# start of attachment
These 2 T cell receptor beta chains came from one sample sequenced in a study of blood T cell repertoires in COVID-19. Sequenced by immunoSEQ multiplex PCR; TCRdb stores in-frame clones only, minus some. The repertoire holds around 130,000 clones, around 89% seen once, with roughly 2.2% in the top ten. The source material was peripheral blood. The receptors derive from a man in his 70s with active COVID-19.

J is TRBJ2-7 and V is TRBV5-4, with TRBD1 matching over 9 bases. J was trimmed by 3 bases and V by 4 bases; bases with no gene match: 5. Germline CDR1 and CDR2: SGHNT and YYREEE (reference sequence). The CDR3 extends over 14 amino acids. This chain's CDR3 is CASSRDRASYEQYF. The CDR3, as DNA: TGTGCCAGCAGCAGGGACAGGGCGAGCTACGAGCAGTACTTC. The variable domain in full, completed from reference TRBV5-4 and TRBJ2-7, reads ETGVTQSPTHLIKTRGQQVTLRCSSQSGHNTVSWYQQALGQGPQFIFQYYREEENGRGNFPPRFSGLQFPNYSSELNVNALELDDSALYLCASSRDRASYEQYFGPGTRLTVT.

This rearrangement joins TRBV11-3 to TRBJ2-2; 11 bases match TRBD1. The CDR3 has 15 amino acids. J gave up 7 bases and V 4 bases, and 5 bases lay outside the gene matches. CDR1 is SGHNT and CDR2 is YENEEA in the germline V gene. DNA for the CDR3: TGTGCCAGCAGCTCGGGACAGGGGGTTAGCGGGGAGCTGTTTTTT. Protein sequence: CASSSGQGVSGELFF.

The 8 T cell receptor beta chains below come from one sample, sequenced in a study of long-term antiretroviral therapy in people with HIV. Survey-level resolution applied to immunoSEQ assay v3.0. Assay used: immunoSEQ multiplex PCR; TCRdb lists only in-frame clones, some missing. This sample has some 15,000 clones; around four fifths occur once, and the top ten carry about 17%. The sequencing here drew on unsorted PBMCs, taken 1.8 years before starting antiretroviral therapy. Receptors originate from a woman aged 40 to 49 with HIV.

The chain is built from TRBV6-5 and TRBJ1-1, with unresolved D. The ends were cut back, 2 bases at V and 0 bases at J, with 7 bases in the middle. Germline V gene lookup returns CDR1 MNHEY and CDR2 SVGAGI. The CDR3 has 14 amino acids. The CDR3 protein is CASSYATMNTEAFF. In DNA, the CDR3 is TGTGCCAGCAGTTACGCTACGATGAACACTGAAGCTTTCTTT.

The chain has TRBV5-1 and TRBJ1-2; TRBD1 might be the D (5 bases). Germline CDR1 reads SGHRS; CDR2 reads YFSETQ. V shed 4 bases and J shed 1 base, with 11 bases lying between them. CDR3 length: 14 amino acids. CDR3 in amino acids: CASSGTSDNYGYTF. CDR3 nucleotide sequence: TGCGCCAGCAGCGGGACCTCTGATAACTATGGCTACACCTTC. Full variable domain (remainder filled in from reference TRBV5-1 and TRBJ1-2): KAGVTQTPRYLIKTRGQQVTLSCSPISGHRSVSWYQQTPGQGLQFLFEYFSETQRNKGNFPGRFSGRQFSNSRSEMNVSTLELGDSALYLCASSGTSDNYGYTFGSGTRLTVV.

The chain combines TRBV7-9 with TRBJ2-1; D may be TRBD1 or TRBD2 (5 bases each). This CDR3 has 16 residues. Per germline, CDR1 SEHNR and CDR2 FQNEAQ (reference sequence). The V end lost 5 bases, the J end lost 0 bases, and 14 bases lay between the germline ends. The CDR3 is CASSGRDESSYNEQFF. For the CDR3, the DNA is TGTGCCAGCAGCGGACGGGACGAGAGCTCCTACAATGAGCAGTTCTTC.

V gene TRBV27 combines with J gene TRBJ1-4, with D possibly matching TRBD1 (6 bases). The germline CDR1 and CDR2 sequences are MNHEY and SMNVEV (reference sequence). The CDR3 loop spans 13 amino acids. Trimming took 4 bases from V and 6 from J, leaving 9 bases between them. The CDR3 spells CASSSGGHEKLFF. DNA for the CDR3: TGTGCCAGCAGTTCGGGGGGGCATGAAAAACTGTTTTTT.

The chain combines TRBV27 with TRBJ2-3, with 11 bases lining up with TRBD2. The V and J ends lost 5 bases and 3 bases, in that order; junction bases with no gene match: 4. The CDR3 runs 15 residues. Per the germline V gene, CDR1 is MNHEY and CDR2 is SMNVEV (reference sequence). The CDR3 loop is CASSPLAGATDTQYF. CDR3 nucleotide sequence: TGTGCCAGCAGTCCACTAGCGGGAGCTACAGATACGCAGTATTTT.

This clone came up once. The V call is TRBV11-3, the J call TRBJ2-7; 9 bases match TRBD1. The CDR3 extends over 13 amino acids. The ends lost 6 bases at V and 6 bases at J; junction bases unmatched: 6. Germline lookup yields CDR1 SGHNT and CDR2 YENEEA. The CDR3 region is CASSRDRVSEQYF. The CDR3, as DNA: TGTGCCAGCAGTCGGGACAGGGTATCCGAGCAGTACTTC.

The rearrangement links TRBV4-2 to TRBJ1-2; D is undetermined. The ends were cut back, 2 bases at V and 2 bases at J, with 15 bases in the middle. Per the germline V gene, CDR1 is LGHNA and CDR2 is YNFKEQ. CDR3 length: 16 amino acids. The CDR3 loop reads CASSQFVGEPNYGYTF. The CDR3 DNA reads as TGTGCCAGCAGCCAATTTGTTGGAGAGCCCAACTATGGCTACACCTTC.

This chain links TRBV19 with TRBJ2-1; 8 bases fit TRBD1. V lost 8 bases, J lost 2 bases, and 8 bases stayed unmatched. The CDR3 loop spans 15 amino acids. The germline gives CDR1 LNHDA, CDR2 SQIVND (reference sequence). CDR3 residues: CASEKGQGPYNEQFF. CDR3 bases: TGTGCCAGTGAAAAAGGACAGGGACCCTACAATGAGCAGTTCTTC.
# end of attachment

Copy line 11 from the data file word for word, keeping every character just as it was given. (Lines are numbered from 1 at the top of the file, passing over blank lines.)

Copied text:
The rearrangement links TRBV4-2 to TRBJ1-2; D is undetermined. The ends were cut back, 2 bases at V and 2 bases at J, with 15 bases in the middle. Per the germline V gene, CDR1 is LGHNA and CDR2 is YNFKEQ. CDR3 length: 16 amino acids. The CDR3 loop reads CASSQFVGEPNYGYTF. The CDR3 DNA reads as TGTGCCAGCAGCCAATTTGTTGGAGAGCCCAACTATGGCTACACCTTC.